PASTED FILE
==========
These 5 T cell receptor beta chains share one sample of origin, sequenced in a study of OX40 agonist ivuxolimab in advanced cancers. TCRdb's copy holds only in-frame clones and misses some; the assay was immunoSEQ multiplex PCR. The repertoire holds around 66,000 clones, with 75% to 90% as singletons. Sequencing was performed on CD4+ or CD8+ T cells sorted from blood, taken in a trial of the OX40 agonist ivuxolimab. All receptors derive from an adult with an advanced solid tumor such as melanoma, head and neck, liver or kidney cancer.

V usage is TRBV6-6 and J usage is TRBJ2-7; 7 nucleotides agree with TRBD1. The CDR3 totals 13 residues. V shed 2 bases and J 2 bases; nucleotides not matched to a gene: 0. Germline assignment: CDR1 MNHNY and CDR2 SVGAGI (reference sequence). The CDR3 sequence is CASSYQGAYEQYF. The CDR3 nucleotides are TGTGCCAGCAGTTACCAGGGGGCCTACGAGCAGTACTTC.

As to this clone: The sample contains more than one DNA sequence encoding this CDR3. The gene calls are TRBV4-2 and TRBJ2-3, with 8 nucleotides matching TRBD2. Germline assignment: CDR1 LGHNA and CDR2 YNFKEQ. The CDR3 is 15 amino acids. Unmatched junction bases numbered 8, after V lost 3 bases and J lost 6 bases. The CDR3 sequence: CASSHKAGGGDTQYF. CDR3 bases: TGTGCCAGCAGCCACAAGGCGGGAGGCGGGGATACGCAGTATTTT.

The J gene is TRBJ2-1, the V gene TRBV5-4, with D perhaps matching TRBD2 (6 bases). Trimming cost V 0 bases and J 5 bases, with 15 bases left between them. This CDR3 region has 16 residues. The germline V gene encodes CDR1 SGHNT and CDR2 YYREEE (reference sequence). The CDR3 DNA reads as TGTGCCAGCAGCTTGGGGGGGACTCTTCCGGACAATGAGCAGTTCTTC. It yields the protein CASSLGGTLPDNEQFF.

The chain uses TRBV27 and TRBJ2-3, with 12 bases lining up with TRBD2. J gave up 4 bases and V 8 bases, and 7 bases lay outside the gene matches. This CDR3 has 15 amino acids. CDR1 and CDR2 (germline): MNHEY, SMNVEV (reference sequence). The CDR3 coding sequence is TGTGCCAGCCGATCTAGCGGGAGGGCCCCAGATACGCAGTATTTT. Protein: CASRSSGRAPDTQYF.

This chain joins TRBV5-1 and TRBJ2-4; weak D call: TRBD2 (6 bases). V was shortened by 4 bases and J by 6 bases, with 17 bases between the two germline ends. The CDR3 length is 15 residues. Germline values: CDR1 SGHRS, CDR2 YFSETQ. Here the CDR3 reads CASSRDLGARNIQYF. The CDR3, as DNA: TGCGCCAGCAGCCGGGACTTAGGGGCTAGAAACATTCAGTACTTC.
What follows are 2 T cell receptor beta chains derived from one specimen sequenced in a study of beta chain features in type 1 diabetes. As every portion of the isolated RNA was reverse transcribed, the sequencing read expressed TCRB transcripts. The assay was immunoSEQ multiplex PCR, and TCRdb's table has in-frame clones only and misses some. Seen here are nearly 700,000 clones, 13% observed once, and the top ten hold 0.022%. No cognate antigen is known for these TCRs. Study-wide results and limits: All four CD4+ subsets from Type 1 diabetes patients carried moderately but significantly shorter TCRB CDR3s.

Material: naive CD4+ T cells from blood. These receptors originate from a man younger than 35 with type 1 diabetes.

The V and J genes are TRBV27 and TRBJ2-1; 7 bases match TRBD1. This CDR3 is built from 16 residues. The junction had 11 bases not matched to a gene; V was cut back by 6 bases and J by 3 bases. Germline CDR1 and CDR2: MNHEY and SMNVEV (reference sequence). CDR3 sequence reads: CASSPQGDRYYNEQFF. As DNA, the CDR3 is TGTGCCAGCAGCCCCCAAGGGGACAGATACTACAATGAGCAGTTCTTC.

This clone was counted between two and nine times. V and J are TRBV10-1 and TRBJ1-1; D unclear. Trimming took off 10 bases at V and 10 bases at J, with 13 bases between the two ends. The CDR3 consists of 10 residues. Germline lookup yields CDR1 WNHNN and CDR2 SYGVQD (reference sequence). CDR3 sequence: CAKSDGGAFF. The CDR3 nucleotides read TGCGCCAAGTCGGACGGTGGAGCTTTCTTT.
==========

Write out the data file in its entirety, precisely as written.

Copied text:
These 5 T cell receptor beta chains share one sample of origin, sequenced in a study of OX40 agonist ivuxolimab in advanced cancers. TCRdb's copy holds only in-frame clones and misses some; the assay was immunoSEQ multiplex PCR. The repertoire holds around 66,000 clones, with 75% to 90% as singletons. Sequencing was performed on CD4+ or CD8+ T cells sorted from blood, taken in a trial of the OX40 agonist ivuxolimab. All receptors derive from an adult with an advanced solid tumor such as melanoma, head and neck, liver or kidney cancer.

V usage is TRBV6-6 and J usage is TRBJ2-7; 7 nucleotides agree with TRBD1. The CDR3 totals 13 residues. V shed 2 bases and J 2 bases; nucleotides not matched to a gene: 0. Germline assignment: CDR1 MNHNY and CDR2 SVGAGI (reference sequence). The CDR3 sequence is CASSYQGAYEQYF. The CDR3 nucleotides are TGTGCCAGCAGTTACCAGGGGGCCTACGAGCAGTACTTC.

As to this clone: The sample contains more than one DNA sequence encoding this CDR3. The gene calls are TRBV4-2 and TRBJ2-3, with 8 nucleotides matching TRBD2. Germline assignment: CDR1 LGHNA and CDR2 YNFKEQ. The CDR3 is 15 amino acids. Unmatched junction bases numbered 8, after V lost 3 bases and J lost 6 bases. The CDR3 sequence: CASSHKAGGGDTQYF. CDR3 bases: TGTGCCAGCAGCCACAAGGCGGGAGGCGGGGATACGCAGTATTTT.

The J gene is TRBJ2-1, the V gene TRBV5-4, with D perhaps matching TRBD2 (6 bases). Trimming cost V 0 bases and J 5 bases, with 15 bases left between them. This CDR3 region has 16 residues. The germline V gene encodes CDR1 SGHNT and CDR2 YYREEE (reference sequence). The CDR3 DNA reads as TGTGCCAGCAGCTTGGGGGGGACTCTTCCGGACAATGAGCAGTTCTTC. It yields the protein CASSLGGTLPDNEQFF.

The chain uses TRBV27 and TRBJ2-3, with 12 bases lining up with TRBD2. J gave up 4 bases and V 8 bases, and 7 bases lay outside the gene matches. This CDR3 has 15 amino acids. CDR1 and CDR2 (germline): MNHEY, SMNVEV (reference sequence). The CDR3 coding sequence is TGTGCCAGCCGATCTAGCGGGAGGGCCCCAGATACGCAGTATTTT. Protein: CASRSSGRAPDTQYF.

This chain joins TRBV5-1 and TRBJ2-4; weak D call: TRBD2 (6 bases). V was shortened by 4 bases and J by 6 bases, with 17 bases between the two germline ends. The CDR3 length is 15 residues. Germline values: CDR1 SGHRS, CDR2 YFSETQ. Here the CDR3 reads CASSRDLGARNIQYF. The CDR3, as DNA: TGCGCCAGCAGCCGGGACTTAGGGGCTAGAAACATTCAGTACTTC.
What follows are 2 T cell receptor beta chains derived from one specimen sequenced in a study of beta chain features in type 1 diabetes. As every portion of the isolated RNA was reverse transcribed, the sequencing read expressed TCRB transcripts. The assay was immunoSEQ multiplex PCR, and TCRdb's table has in-frame clones only and misses some. Seen here are nearly 700,000 clones, 13% observed once, and the top ten hold 0.022%. No cognate antigen is known for these TCRs. Study-wide results and limits: All four CD4+ subsets from Type 1 diabetes patients carried moderately but significantly shorter TCRB CDR3s.

Material: naive CD4+ T cells from blood. These receptors originate from a man younger than 35 with type 1 diabetes.

The V and J genes are TRBV27 and TRBJ2-1; 7 bases match TRBD1. This CDR3 is built from 16 residues. The junction had 11 bases not matched to a gene; V was cut back by 6 bases and J by 3 bases. Germline CDR1 and CDR2: MNHEY and SMNVEV (reference sequence). CDR3 sequence reads: CASSPQGDRYYNEQFF. As DNA, the CDR3 is TGTGCCAGCAGCCCCCAAGGGGACAGATACTACAATGAGCAGTTCTTC.

This clone was counted between two and nine times. V and J are TRBV10-1 and TRBJ1-1; D unclear. Trimming took off 10 bases at V and 10 bases at J, with 13 bases between the two ends. The CDR3 consists of 10 residues. Germline lookup yields CDR1 WNHNN and CDR2 SYGVQD (reference sequence). CDR3 sequence: CAKSDGGAFF. The CDR3 nucleotides read TGCGCCAAGTCGGACGGTGGAGCTTTCTTT.